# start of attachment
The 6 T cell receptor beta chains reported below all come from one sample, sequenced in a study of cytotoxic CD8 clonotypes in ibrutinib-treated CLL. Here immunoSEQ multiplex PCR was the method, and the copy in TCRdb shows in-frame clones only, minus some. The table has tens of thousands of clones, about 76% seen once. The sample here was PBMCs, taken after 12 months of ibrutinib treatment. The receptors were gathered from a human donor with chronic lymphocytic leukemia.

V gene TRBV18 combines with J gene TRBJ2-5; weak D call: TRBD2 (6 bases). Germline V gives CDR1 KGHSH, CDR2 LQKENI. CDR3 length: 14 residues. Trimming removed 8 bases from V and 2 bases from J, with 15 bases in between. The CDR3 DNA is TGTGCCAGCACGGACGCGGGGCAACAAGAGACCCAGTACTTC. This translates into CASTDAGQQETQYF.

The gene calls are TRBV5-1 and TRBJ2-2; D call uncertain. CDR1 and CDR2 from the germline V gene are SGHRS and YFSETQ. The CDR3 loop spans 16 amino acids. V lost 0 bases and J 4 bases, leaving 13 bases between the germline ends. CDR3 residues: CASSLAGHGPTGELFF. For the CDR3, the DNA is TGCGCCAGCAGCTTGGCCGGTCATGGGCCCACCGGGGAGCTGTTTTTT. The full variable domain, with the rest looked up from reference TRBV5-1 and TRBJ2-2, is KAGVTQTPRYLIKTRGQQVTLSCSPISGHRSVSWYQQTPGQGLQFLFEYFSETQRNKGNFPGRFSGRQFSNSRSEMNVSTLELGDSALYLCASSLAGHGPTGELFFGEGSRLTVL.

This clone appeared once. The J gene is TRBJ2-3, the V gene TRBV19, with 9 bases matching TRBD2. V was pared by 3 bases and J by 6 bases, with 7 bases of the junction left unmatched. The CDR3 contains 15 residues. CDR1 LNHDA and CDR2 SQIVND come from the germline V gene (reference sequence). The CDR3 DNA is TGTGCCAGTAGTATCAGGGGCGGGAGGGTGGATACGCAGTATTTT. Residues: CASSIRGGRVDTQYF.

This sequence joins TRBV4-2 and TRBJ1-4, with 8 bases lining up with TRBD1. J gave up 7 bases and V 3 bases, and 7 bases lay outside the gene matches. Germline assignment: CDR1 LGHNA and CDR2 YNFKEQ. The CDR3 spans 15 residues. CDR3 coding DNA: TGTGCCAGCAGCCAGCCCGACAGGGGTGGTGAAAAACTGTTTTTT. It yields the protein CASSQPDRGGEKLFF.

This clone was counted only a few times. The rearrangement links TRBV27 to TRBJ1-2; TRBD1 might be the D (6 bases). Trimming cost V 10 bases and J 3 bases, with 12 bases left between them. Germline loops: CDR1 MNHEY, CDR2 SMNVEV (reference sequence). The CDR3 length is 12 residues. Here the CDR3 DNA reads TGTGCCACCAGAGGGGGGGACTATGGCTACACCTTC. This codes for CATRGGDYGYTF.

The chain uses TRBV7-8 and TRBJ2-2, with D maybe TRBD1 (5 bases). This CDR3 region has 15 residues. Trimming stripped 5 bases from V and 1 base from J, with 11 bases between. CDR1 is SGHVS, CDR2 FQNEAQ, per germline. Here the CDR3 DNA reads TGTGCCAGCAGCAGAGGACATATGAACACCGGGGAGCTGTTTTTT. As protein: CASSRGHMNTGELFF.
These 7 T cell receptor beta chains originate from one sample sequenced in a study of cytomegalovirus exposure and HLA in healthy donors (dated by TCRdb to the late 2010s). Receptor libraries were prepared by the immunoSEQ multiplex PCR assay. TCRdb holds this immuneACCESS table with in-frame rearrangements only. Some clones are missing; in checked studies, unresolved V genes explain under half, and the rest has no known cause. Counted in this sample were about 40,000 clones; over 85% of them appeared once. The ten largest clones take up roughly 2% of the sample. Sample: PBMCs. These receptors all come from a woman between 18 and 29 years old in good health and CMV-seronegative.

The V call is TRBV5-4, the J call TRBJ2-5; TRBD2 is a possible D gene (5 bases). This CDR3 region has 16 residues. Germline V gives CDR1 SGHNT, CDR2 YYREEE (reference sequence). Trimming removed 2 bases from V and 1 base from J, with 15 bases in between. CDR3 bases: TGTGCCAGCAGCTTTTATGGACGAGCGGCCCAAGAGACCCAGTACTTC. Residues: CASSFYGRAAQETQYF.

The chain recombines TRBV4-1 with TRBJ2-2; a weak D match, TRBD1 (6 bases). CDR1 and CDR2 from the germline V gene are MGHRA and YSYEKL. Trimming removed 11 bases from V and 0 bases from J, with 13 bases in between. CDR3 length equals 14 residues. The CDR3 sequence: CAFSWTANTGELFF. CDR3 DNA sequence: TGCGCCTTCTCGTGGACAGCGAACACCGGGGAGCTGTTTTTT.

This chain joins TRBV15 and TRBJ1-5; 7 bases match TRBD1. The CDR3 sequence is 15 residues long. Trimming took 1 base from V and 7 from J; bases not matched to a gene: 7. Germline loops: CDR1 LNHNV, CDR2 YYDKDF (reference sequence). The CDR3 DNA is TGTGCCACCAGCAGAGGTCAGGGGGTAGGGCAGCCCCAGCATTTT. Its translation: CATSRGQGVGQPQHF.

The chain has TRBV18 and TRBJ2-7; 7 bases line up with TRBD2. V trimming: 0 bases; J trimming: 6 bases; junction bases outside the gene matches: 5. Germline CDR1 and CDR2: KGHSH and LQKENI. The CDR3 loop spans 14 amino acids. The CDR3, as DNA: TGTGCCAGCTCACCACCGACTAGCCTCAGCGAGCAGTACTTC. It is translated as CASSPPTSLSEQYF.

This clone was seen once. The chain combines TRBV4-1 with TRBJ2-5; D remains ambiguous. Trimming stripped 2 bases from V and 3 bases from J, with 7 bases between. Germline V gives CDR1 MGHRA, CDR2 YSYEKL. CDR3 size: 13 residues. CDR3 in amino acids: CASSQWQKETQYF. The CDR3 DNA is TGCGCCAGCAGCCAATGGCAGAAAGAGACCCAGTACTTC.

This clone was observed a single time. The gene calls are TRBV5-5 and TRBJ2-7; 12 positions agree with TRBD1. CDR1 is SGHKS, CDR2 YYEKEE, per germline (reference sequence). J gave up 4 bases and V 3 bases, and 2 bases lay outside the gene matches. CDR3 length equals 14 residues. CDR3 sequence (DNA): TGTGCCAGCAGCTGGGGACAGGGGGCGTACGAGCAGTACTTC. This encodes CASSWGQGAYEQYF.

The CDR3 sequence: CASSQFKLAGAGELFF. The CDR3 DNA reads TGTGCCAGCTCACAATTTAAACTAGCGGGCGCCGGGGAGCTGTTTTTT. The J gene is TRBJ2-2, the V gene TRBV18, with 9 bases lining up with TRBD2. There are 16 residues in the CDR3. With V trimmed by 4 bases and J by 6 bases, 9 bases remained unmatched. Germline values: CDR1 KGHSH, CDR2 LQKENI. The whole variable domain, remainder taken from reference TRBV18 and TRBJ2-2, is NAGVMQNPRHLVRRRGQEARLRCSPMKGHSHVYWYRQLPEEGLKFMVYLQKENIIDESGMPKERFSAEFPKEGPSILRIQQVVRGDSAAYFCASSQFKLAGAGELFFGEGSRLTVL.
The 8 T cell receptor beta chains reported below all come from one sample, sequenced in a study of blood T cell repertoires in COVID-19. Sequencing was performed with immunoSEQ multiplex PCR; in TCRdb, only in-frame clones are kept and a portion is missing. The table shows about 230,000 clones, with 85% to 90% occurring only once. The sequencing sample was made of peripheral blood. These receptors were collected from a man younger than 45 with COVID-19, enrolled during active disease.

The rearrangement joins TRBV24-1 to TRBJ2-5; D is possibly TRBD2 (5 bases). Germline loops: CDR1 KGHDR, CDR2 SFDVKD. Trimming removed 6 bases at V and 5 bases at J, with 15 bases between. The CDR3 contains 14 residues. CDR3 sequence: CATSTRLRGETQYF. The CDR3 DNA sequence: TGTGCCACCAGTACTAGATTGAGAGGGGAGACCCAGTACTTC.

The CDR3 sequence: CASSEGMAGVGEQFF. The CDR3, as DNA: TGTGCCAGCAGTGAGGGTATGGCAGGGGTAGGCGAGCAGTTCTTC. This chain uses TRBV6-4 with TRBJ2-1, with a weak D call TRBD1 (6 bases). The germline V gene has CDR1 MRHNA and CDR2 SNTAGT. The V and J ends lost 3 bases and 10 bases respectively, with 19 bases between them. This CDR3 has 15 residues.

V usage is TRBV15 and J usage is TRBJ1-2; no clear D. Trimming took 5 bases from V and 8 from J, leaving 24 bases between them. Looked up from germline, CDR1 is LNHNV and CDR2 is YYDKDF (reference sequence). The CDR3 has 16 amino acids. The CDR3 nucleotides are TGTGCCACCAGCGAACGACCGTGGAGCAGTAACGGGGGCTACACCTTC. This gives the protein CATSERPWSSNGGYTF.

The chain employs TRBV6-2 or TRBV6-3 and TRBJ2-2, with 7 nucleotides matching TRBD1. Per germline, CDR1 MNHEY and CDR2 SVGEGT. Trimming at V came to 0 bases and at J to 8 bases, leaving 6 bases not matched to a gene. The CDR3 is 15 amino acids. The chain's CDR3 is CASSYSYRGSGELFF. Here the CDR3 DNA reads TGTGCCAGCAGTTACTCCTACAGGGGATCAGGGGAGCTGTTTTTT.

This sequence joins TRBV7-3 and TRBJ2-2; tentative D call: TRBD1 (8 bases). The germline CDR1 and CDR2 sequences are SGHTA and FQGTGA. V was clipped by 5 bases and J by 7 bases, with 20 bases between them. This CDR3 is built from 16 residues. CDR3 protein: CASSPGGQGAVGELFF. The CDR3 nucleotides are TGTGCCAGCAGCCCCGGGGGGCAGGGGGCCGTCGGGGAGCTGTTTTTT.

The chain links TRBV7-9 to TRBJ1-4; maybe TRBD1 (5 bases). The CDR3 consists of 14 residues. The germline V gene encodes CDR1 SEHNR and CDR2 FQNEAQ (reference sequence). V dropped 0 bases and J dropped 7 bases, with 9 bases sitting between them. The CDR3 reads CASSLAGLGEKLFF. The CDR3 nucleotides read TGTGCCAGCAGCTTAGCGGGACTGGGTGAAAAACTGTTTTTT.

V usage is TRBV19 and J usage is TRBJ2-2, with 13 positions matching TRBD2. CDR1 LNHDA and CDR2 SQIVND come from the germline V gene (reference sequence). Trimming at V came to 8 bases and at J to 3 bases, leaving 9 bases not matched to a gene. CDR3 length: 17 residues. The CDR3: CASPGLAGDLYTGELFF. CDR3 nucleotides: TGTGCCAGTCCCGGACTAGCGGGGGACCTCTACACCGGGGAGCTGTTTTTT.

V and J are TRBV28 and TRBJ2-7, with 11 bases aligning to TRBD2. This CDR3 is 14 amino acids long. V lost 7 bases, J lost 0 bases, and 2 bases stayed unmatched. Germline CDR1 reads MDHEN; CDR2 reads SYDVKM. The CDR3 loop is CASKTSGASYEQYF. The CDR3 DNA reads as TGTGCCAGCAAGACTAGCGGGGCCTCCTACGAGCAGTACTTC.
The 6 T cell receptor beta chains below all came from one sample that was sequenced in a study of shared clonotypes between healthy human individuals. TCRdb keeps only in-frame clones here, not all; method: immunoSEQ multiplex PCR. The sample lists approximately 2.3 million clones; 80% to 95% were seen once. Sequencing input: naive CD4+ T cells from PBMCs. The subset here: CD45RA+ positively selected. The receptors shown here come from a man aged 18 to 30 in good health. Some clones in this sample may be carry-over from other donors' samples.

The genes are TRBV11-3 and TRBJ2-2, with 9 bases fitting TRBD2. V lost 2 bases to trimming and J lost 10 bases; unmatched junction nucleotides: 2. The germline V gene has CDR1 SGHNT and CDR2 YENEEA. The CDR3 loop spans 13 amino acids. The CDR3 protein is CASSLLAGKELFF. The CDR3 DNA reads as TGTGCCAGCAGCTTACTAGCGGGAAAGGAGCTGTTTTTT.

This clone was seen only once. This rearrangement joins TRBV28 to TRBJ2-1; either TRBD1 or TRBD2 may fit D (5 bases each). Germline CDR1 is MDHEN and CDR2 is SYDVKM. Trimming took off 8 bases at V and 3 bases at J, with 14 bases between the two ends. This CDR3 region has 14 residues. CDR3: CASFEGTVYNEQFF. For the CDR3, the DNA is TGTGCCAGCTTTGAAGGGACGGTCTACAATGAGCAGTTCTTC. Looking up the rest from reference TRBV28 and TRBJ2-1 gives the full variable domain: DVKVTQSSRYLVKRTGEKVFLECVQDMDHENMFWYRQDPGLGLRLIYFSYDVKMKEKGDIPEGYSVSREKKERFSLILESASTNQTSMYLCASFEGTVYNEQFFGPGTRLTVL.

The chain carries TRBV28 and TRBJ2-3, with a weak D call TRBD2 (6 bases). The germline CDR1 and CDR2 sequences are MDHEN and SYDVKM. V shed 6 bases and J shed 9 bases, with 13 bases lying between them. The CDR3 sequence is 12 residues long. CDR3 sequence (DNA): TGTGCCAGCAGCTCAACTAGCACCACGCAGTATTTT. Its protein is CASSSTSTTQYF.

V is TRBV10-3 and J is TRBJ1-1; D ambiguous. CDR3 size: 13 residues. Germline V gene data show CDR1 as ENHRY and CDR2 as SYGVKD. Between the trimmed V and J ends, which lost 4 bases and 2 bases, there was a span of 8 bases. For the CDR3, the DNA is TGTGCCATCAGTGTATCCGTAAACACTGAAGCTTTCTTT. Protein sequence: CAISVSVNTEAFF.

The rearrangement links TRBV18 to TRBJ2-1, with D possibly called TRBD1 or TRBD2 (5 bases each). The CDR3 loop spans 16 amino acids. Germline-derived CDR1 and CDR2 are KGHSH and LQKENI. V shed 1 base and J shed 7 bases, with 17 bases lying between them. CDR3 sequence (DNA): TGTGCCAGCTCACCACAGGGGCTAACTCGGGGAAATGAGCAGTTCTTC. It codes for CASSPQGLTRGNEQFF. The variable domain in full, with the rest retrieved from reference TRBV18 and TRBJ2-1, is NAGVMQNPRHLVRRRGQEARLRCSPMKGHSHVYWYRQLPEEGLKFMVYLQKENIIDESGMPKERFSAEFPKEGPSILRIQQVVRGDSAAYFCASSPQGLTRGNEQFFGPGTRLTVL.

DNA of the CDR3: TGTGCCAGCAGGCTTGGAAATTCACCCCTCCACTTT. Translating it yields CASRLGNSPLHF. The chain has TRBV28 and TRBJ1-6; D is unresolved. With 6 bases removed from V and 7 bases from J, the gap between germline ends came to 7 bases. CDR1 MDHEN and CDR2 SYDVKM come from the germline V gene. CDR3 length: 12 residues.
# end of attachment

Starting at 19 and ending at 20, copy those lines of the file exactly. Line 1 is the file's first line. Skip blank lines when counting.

V usage is TRBV15 and J usage is TRBJ1-2; no clear D. Trimming took 5 bases from V and 8 from J, leaving 24 bases between them. Looked up from germline, CDR1 is LNHNV and CDR2 is YYDKDF (reference sequence). The CDR3 has 16 amino acids. The CDR3 nucleotides are TGTGCCACCAGCGAACGACCGTGGAGCAGTAACGGGGGCTACACCTTC. This gives the protein CATSERPWSSNGGYTF.

The chain employs TRBV6-2 or TRBV6-3 and TRBJ2-2, with 7 nucleotides matching TRBD1. Per germline, CDR1 MNHEY and CDR2 SVGEGT. Trimming at V came to 0 bases and at J to 8 bases, leaving 6 bases not matched to a gene. The CDR3 is 15 amino acids. The chain's CDR3 is CASSYSYRGSGELFF. Here the CDR3 DNA reads TGTGCCAGCAGTTACTCCTACAGGGGATCAGGGGAGCTGTTTTTT.